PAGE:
Something very strange is going on, where commentary upon commentary replaces what is said.
Goldstone, after the first report in the Washington Post said if more information had been forthcoming, one part his report, concerning a deliberate policy of killing civilians by Israel, would have been different. Good–but Israel at the time, refused to cooperate.
But what of the rest of the report? Is that too ‘disowned’? No.
“I have no reason to believe any part of the report needs to be reconsidered at this time.”
Yet the spin doctors have gone crazy. Now what does Btselem have to say, in response, in the Washington Post, where Goldstone wrote about his qualifications to the report’s findings:
“Now Goldstone himself acknowledges that the report was flawed. In a Post op-ed that has created a media storm, he conceded that Israel did not willfully target civilians as a matter of policy. Yet the column, while acknowledging that Israel has opened criminal investigations into the allegations raised, by no means absolves Israel of all the grave allegations regarding its conduct, as official spokespeople rush to conclude.”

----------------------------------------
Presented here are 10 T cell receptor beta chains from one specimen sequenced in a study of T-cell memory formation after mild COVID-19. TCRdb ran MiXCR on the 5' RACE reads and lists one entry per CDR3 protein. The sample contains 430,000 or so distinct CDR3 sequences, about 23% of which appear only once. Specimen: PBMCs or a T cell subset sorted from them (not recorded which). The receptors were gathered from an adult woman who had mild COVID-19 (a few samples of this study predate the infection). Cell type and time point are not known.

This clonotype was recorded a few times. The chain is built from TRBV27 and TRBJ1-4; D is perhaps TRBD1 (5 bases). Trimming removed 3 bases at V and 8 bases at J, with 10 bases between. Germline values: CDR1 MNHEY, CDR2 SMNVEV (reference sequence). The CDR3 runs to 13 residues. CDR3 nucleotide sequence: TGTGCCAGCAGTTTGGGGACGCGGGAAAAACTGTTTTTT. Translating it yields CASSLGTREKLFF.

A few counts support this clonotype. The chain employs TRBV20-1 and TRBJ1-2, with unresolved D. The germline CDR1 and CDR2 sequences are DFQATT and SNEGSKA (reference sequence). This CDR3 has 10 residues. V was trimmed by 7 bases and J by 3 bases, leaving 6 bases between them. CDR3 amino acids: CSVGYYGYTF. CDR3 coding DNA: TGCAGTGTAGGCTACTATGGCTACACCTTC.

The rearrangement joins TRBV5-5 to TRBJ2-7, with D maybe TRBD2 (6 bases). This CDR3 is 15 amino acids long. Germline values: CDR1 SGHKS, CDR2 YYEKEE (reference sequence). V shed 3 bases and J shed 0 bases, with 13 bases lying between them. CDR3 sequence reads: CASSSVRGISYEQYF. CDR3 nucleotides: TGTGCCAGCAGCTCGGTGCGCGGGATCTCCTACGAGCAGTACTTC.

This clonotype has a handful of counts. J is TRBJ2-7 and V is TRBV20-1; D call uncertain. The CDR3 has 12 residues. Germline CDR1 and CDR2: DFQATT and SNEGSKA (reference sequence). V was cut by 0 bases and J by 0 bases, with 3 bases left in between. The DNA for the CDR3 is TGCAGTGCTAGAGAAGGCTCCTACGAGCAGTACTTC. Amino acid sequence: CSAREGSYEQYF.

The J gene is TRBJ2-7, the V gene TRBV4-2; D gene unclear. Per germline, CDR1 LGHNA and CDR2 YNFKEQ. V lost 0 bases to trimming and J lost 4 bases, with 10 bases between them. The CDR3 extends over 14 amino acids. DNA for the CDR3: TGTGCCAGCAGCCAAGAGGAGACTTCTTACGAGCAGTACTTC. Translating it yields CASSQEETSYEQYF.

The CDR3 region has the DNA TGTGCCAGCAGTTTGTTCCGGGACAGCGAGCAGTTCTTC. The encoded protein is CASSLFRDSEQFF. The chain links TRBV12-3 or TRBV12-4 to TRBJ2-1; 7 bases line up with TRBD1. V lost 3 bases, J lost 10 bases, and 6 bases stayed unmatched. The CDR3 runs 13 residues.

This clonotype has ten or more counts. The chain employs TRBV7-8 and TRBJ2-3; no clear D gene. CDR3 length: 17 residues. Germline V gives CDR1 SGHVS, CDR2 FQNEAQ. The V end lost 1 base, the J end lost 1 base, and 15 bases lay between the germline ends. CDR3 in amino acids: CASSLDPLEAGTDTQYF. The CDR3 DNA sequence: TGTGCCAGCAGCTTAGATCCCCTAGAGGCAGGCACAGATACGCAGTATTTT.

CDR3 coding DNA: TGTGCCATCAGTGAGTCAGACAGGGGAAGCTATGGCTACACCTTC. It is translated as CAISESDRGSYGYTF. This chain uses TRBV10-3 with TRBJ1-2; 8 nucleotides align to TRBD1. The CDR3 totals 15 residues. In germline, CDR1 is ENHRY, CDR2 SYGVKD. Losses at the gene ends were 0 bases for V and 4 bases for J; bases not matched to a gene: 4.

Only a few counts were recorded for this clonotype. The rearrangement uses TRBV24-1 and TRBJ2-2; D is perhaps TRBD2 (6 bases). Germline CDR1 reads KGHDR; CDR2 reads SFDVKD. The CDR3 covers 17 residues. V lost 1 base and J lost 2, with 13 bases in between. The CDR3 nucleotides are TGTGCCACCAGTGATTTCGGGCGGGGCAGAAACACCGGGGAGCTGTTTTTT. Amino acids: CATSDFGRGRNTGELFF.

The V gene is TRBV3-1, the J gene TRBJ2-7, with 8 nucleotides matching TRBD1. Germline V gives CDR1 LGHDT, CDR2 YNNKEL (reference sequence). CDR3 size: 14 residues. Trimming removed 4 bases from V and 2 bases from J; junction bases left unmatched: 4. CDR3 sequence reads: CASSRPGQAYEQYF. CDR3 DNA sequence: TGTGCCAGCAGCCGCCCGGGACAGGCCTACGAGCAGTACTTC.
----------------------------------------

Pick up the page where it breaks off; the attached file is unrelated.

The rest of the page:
It is all too easy to forget this, and start screaming total innocence and total guilt for Hamas.
It is clear that Goldstone has been under incredible personal pressure, which might account for the way he has handled this issue (I suspect that he doesn’t have a team of spin doctors). A full-scale guilt trip had been laid on him, particularly in South Africa. The Forward has a very good discussion of the pressures on him, including the ins and outs of the issue–and the writers still by and large take the Goldstone report very seriously.